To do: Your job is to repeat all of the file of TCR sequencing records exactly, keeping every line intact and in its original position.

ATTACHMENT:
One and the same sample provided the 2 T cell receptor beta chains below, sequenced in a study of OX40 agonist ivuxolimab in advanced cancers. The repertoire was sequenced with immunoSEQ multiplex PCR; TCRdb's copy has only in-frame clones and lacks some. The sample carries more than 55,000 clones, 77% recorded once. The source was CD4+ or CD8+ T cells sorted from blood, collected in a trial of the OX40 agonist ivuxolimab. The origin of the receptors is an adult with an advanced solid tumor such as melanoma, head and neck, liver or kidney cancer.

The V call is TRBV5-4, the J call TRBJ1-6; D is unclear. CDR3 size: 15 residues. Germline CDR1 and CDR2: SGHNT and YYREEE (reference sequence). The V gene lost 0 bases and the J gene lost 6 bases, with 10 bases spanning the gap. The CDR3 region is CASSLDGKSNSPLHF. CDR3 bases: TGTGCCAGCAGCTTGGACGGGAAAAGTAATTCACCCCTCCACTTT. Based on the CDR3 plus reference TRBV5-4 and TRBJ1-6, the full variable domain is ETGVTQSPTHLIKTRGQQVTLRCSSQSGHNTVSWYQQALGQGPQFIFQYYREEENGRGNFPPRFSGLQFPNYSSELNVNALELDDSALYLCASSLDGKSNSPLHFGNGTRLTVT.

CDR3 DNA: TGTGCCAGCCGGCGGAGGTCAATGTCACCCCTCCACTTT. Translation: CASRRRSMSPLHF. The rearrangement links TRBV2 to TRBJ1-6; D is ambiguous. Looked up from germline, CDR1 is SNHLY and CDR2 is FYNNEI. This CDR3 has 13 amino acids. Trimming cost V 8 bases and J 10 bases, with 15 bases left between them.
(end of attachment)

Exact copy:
One and the same sample provided the 2 T cell receptor beta chains below, sequenced in a study of OX40 agonist ivuxolimab in advanced cancers. The repertoire was sequenced with immunoSEQ multiplex PCR; TCRdb's copy has only in-frame clones and lacks some. The sample carries more than 55,000 clones, 77% recorded once. The source was CD4+ or CD8+ T cells sorted from blood, collected in a trial of the OX40 agonist ivuxolimab. The origin of the receptors is an adult with an advanced solid tumor such as melanoma, head and neck, liver or kidney cancer.

The V call is TRBV5-4, the J call TRBJ1-6; D is unclear. CDR3 size: 15 residues. Germline CDR1 and CDR2: SGHNT and YYREEE (reference sequence). The V gene lost 0 bases and the J gene lost 6 bases, with 10 bases spanning the gap. The CDR3 region is CASSLDGKSNSPLHF. CDR3 bases: TGTGCCAGCAGCTTGGACGGGAAAAGTAATTCACCCCTCCACTTT. Based on the CDR3 plus reference TRBV5-4 and TRBJ1-6, the full variable domain is ETGVTQSPTHLIKTRGQQVTLRCSSQSGHNTVSWYQQALGQGPQFIFQYYREEENGRGNFPPRFSGLQFPNYSSELNVNALELDDSALYLCASSLDGKSNSPLHFGNGTRLTVT.

CDR3 DNA: TGTGCCAGCCGGCGGAGGTCAATGTCACCCCTCCACTTT. Translation: CASRRRSMSPLHF. The rearrangement links TRBV2 to TRBJ1-6; D is ambiguous. Looked up from germline, CDR1 is SNHLY and CDR2 is FYNNEI. This CDR3 has 13 amino acids. Trimming cost V 8 bases and J 10 bases, with 15 bases left between them.